In 2003, the American Academy of Pediatric Dentistry defined Early Childhood Caries (ECC) as the presence of one or more decayed (noncavitated or cavitated), missing (due to caries), or filled tooth surfaces in any primary tooth in a child up to 71 months of age or younger. The factors responsible for ECC include a susceptible host, fermentable carbohydrate diet, presence of dental plaque, high number of cariogenic microorganisms such as Streptococcus mutans, Lactobacillus, and most importantly, time. Dietary habits, socioeconomic status (SES), working status of mother, oral hygiene habits, and frequent intake of medications are certain risk factors for this condition.
Parents inculcate good habits in their children based on their own attitudes and beliefs. Various intergeneration processes connect parental oral health status with that of their offspring. Health is predominantly dictated by the caregivers at the age of 5 years. Oral health attitudes, behaviors as well as various sociodemographic factors are the choices parents make and are influenced by a variety of factors.
Thus, the present study was conducted to examine the prevalence of dental caries in primary dentition of 5–6-year-old children in urban and rural areas of Jabalpur city.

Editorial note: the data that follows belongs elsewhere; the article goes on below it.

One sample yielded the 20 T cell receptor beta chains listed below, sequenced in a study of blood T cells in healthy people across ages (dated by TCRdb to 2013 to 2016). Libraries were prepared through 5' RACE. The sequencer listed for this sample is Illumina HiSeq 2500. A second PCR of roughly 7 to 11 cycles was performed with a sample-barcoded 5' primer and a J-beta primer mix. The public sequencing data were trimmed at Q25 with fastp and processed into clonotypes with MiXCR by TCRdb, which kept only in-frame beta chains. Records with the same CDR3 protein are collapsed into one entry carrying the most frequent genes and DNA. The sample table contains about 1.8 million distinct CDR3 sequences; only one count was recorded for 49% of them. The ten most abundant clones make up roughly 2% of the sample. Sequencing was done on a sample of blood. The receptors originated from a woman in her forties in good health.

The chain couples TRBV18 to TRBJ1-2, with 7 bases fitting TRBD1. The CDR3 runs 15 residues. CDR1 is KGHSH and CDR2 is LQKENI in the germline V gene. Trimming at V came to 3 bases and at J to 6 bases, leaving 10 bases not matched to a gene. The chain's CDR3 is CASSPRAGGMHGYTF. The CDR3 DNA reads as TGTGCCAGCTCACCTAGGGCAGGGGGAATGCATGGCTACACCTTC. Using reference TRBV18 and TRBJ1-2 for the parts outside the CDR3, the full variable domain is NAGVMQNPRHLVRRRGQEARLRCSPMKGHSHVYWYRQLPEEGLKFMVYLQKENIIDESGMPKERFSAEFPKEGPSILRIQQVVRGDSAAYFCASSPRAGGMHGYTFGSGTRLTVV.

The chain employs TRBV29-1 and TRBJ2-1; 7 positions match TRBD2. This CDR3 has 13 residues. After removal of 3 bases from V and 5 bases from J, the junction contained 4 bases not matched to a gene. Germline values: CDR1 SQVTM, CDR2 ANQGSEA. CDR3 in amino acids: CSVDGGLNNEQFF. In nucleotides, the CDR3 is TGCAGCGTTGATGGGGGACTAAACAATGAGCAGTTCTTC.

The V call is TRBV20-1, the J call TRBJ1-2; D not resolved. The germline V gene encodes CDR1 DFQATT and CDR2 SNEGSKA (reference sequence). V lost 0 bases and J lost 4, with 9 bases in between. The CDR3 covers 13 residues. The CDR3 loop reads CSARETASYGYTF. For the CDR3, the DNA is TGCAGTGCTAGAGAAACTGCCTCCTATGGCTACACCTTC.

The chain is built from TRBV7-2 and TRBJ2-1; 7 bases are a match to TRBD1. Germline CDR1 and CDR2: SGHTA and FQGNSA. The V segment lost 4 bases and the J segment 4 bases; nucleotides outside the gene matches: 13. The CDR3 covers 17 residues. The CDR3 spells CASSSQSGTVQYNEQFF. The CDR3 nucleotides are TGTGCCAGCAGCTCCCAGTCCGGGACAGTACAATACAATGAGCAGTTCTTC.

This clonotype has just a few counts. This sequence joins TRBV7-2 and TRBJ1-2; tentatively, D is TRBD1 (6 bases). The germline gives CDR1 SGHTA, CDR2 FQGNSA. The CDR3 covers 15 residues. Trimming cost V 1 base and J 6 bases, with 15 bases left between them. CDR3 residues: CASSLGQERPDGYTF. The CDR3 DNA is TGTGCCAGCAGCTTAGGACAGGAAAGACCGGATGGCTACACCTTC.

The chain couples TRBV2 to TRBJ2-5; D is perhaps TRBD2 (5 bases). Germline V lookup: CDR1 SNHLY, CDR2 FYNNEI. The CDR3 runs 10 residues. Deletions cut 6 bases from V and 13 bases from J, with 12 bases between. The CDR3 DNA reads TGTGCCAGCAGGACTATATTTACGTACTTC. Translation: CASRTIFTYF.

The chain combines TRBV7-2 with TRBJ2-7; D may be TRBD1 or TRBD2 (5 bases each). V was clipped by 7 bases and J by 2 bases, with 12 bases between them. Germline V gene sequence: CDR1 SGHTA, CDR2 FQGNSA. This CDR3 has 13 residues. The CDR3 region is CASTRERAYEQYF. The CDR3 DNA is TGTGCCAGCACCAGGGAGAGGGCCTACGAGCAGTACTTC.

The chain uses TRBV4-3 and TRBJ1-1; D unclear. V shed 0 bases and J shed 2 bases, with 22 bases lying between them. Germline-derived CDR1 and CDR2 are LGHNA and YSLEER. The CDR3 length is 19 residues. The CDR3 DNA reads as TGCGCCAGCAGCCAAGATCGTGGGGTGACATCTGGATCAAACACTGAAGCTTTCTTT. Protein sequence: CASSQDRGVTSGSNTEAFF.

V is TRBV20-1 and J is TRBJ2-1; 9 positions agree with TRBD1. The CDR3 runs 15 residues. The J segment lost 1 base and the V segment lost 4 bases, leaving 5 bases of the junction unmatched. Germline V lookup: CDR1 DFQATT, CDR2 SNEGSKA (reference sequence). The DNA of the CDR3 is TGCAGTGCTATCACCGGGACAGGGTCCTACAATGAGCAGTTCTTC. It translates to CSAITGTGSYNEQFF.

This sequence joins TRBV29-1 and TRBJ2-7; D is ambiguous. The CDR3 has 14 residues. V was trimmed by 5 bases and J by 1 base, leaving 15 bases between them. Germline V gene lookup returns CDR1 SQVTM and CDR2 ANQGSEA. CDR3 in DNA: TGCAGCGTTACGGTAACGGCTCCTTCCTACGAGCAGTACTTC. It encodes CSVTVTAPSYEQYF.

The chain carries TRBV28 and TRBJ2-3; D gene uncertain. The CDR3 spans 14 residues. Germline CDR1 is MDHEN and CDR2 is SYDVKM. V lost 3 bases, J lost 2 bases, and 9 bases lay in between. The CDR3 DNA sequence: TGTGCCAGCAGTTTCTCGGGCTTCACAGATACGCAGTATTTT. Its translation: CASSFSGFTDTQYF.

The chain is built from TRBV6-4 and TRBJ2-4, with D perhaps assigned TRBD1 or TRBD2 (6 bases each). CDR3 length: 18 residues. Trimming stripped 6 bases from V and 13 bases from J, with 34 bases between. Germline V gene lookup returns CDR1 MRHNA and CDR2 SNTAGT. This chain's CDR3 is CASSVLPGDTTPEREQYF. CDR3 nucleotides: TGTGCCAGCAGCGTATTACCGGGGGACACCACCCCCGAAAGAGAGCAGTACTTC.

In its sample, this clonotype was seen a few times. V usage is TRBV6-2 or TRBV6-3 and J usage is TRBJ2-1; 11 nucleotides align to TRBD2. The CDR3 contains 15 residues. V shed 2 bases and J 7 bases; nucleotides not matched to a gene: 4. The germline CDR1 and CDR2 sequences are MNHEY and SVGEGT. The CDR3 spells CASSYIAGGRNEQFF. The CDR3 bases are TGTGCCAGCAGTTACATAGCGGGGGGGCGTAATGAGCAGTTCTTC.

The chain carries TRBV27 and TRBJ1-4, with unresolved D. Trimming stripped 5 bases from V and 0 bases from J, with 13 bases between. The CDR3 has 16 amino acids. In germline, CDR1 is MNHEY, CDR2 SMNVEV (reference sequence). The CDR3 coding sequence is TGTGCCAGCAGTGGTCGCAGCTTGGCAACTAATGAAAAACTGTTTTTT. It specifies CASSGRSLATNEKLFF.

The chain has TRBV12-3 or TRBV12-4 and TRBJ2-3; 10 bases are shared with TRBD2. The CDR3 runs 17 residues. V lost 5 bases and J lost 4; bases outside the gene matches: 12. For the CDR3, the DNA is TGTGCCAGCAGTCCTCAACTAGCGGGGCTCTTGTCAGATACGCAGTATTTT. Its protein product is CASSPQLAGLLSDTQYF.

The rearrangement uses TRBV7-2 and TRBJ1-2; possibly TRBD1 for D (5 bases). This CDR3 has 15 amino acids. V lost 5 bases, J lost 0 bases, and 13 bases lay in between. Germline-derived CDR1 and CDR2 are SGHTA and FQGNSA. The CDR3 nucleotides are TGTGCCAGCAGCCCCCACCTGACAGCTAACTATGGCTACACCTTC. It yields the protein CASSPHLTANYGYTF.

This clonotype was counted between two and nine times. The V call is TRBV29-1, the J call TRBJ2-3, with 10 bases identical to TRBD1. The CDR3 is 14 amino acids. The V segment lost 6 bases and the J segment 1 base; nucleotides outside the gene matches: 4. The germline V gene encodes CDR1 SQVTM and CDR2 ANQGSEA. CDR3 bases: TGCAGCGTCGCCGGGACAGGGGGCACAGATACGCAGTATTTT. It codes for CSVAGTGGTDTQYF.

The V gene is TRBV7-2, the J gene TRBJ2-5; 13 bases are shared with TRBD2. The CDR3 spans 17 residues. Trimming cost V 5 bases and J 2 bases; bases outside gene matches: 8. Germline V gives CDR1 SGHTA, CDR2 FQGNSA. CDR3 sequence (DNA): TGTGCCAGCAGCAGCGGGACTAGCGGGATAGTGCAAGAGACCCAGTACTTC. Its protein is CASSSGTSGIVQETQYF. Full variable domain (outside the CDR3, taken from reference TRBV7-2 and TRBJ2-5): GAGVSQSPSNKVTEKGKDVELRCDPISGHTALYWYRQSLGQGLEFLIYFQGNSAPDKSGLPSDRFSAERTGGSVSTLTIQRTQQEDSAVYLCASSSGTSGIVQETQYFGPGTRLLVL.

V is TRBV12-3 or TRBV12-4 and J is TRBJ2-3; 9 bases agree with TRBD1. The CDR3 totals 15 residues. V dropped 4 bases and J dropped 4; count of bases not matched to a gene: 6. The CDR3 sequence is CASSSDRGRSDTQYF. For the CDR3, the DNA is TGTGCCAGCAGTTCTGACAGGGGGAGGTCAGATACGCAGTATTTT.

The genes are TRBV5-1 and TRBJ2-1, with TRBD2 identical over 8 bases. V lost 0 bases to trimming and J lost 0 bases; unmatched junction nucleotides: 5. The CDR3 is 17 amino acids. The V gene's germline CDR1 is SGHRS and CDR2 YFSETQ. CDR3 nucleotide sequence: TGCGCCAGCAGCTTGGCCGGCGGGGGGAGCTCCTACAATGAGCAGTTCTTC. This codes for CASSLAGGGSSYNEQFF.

| Materials and Methods|| |
The present cross-sectional study was conducted in the rural and urban areas of Jabalpur city, India. A power analysis was carried out to select a representative sample of 5–6-year-old children (n = 408), 204 from government schools and 204 from private schools. [Graph 1] demonstrates the distribution of study population. The ethical clearance for conduct of the study was obtained from the Institutional Ethics Committee of Hitkarini Dental College and the various government and private schools selected for the study.
Every third school was selected randomly using a list obtained from the local governing body. After taking necessary permission from the school administration to carry out the survey, we proceeded to select the children to be enrolled. All children aged 5–6 years and accompanied by their parent were included in the study.
Exclusion criteria comprised of those children with developmental enamel defects and systemic diseases. Distribution of study population in urban and rural areas was done according to age and gender, is elicited in [Graph 2]. Clinical examination was done using a mouth mirror, and a probe was only used when in doubt with minimal pressure to remove debris, under sterile conditions. The decayed missing filled teeth (dmft) indices (dmft, Greubbell, 1944) were recorded, and treatment cards were issued for those children who required treatments. [Graph 3] presents with comparison of decayed missing filled teeth scores between urban and rural children.